# Wick Rotation

There’s a quite interesting discussion going on about Wick rotation over at Lubos Motl’s weblog.

In flat space-time, the situation is well-understood: if your Hamiltonian has good positivity properties you can analytically continue to imaginary values of time, and when you do this you end up with “Euclidean” path integrals, which actually make sense, unlike QFT path integrals expressed on Minkowski space, which don’t. You can see the problem even in free field theory: the propagator is given by an integral that goes through two poles, so is ill-defined. The correct way to define it to get causal propagation for a theory with positive energies is to go above one pole, below the other, which is equivalent to “Wick rotating” the integration contour 90 degrees to lie on the imaginary time axis.

In a curved space time, things are much trickier. And in a path integral approach to quantum gravity it is very tricky. Do you integrate over all metrics with Lorentz signature (ignoring the fact that the path integral doesn’t really make sense for a single one), or do you integrate over Euclidean signature metrics (Euclidean Quantum Gravity)? There are arguments against either choice, not to mention the non-renormalizability problems that both may have. For some of the arguments, see the debate in Lubos’s comment section, which gives some idea of how confused the state of this question is. Another good reference is the article by Gary Gibbons in the Hawking 60th birthday celebration volume. It doesn’t seem to be on-line, but his talk at the workshop is.

I’ve always thought this whole confusion is an important clue that there is something about the relation of QFT and geometry that we don’t understand. Things are even more confusing than just worrying about Minkowski vs. Euclidean metrics. To define spinors, we need not just a metric, but a spin connection. In Minkowski space this is a connection on a Spin(3,1)=SL(2,C) bundle, in Euclidean space on a Spin(4)=SU(2)xSU(2) bundle, and these are quite different things, with associated spinor fields with quite different properties. So the whole “Wick Rotation” question is very confusing even in flat space-time when one is dealing with spinors.

Over the years I’ve tried to sell the outrageous idea that one should define QFT in Euclidean space time, with one of the two SU(2)s in Spin(4) being Spin(3), the spatial rotations, the other being the SU(2) of the electroweak gauge group. I’ve never been able to get anyone to take this seriously, partly because I’ve never come up with a well-defined way of writing down path integrals which implement this idea.

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### 61 Responses to Wick Rotation

1. Peter says:

I saw that too, and suppose he is tired of Lubos’s rants and the nonsense they generate. Funny that he should have more trouble with Lubos than me. I guess it’s because I don’t engage in political commentary here, so Lubos and I have only one topic to disagree about.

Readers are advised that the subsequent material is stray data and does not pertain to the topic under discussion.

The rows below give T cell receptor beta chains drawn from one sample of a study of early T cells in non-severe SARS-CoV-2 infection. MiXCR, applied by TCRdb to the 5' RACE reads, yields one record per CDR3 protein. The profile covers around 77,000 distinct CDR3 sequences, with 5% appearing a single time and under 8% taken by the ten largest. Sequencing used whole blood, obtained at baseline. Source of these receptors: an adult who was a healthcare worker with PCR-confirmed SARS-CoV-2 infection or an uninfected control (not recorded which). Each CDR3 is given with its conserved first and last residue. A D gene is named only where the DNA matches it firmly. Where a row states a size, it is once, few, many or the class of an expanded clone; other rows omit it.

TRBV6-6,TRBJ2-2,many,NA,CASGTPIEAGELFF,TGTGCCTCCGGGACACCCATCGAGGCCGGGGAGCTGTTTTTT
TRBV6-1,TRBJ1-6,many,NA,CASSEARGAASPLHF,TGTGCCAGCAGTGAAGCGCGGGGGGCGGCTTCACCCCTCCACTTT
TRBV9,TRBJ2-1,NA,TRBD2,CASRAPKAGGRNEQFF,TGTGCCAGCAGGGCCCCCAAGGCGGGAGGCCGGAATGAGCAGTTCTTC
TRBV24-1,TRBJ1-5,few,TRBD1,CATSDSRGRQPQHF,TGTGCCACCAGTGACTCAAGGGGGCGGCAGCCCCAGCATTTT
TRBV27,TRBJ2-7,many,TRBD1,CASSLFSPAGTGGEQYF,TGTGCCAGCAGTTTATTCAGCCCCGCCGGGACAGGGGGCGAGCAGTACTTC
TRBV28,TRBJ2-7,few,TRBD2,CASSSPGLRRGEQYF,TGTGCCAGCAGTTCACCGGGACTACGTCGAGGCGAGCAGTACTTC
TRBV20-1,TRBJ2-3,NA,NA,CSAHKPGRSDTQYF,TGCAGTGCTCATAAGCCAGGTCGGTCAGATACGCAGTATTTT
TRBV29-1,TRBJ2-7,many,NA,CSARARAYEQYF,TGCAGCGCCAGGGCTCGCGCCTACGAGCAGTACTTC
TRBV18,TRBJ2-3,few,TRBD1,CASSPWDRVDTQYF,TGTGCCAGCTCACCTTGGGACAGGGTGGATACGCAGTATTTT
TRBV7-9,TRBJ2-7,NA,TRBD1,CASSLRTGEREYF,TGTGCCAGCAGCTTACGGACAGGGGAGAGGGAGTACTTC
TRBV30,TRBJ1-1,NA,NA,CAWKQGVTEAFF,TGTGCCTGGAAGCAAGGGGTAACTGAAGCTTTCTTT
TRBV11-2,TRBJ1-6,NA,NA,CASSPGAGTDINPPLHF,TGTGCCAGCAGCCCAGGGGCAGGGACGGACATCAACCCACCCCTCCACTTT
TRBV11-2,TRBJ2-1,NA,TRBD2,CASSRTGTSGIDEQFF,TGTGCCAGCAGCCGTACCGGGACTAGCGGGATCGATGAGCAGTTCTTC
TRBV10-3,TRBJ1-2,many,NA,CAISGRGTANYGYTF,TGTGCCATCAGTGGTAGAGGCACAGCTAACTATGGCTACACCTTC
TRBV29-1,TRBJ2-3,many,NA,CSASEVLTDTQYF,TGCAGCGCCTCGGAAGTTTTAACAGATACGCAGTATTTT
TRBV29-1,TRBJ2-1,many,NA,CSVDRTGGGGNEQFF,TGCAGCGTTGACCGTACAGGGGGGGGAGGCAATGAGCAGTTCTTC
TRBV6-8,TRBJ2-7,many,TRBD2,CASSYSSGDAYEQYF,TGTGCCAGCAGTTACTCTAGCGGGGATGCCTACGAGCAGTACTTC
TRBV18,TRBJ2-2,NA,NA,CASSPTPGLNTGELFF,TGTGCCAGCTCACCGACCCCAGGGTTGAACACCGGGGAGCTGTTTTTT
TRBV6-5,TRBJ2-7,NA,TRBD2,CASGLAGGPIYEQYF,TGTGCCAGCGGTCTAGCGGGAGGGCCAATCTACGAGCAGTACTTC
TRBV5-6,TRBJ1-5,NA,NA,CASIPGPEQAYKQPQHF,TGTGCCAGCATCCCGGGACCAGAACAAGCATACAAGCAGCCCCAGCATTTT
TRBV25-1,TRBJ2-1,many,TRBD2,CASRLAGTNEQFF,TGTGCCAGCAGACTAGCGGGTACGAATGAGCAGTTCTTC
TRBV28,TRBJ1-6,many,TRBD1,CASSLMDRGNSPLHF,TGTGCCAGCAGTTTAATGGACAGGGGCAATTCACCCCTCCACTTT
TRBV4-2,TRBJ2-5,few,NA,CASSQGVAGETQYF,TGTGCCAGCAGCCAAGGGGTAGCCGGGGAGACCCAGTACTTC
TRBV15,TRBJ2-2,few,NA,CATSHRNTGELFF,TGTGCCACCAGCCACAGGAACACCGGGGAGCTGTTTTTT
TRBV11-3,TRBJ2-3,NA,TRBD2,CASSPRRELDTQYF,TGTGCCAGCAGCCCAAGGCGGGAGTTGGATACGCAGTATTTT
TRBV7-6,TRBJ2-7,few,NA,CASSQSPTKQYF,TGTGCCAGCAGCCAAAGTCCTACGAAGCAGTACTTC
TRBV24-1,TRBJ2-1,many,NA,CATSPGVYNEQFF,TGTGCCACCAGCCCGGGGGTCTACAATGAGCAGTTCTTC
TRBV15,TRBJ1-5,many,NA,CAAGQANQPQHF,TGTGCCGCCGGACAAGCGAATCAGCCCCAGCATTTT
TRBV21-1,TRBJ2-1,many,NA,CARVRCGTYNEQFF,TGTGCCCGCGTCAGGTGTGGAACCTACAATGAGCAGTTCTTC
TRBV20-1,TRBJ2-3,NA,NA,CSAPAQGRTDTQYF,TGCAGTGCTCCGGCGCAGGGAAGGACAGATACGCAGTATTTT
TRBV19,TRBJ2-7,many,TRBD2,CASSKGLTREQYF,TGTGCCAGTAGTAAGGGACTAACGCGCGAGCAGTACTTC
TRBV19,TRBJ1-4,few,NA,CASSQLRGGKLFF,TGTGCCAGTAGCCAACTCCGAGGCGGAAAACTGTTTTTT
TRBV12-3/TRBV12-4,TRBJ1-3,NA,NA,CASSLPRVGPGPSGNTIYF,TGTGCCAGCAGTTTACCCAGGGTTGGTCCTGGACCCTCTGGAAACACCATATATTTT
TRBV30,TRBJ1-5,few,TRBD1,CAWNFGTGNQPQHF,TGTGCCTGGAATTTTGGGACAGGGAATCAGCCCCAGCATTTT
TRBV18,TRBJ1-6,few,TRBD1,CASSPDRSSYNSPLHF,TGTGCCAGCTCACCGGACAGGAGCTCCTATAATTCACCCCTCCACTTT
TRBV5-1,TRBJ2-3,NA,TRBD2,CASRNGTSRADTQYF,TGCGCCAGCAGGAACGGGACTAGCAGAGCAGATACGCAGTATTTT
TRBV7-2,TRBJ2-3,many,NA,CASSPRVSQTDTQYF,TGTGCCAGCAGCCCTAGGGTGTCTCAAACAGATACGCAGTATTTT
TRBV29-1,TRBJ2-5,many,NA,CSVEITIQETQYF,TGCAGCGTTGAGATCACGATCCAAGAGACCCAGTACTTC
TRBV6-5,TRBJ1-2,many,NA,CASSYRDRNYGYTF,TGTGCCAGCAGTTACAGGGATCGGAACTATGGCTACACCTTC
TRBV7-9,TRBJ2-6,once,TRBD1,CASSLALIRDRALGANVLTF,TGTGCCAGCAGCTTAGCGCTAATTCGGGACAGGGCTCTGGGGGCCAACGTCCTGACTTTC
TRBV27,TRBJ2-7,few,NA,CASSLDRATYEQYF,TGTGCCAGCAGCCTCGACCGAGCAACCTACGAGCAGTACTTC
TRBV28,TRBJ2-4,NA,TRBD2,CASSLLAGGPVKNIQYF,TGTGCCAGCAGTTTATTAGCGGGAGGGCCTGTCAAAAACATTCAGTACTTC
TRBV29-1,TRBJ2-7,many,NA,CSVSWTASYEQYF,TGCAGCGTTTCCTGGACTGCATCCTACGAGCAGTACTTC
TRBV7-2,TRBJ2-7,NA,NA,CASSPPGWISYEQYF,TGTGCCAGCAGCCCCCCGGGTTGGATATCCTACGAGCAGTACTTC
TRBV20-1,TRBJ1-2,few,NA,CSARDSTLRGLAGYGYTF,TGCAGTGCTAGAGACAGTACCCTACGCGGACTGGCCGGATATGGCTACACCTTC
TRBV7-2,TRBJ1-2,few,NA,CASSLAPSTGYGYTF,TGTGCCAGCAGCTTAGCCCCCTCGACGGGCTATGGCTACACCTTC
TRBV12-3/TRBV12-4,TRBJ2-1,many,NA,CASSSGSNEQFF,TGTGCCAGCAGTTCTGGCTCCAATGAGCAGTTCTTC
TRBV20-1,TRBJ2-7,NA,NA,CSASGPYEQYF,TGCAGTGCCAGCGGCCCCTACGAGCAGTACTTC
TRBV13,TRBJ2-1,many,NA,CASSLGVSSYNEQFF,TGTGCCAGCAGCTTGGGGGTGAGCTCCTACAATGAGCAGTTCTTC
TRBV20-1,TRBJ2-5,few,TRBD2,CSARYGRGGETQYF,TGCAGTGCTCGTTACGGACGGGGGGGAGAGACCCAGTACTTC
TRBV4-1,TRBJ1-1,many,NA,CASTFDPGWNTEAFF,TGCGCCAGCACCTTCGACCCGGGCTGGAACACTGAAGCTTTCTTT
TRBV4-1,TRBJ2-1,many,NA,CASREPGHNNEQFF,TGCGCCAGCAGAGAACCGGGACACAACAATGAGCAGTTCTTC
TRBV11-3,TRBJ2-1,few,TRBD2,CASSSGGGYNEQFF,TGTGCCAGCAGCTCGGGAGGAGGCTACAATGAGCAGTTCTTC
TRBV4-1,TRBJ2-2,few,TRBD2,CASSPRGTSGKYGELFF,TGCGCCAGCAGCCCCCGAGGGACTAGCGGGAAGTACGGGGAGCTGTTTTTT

2. Anonymous says:

just read on preposterous universe that sean banned lubos from his weblog. is he serious?

3. Peter says:

The main thing that is weird about this idea is that you don’t have the full Lorentz symmetry. You have in some sense picked a time direction, which determines an SU(2)=Spin(3) subgroup of Spin(4), which will be the spatial rotations, which are not spontaneously broken. The weak SU(2) acts non-trivially on this choice of time direction, which behaves somewhat like a Higgs field, perhaps spontaneously breaking the weak SU(2). (But still, I haven’t written down dynamics that does this).

4. Anonymous says:

One obvious problem would seem to be that the electroweak gauge symmetry is spontaneously broken, while Lorentz symmetry is not. How would you get around this?

5. Peter says:

Gravitons aren’t quanta of the spin connection. With the standard Lagrangian, the field equation for the spin connection determines it in terms of the vierbeins. It’s the vierbein fields, or equivalently the metric, whose quanta are the gravitons.

Nucl. Phys. B303, pg. 329, 1988

but I certainly know a lot more now than I did then, and should write an updated version someday.
For one thing that paper wasn’t even written in the context of QFT, just of a single-particle model.

6. Anonymous says:

If one of the Wick rotated SU(2)’s happens to be the electroweak SU(2), this would explain why only left handed fermions interact with the weak interaction, but but wouldn’t it also mean the W and Z bosons are gravitons?

7. D R Lunsford says:

I’ve never seen any evidence that LM has a clue about anything at all.

-drl

8. D R Lunsford says:

Peter – well said again, I agree in detail that the real problem in physics is the relation of QFT to actual geometry.

Have a look Finkelstein/Jauch, “Quaternion Quantum Mechnics”, which may be related to what you are “selling”.

-drl

9. Peter says:

Distler is no slouch himself when it comes to “straw man arguments, willful misreading, and insults”, although he is capable of more subtle insults than Lubos since English is his native language. Check out his contributions to some of the early postings of this weblog.

Pretty funny to see him and Lubos in action. Do you think it’s statistically significant that the two most prominent string theorists with weblogs are both incredibly arrogant and incapable of admitting that anyone who disagrees with them might have a point?

10. Fabio says:

That LM discussion is pretty interesting, especially the part where Jacques Distler tries to make a point, runs up against the trademark Lubos Motl mixture of straw man arguments, willful misreading, and insults, then ultimately decides it’s not worth the bother.

11. Alejandro Rivero says:

Wow! Welcome to marginality, Peter!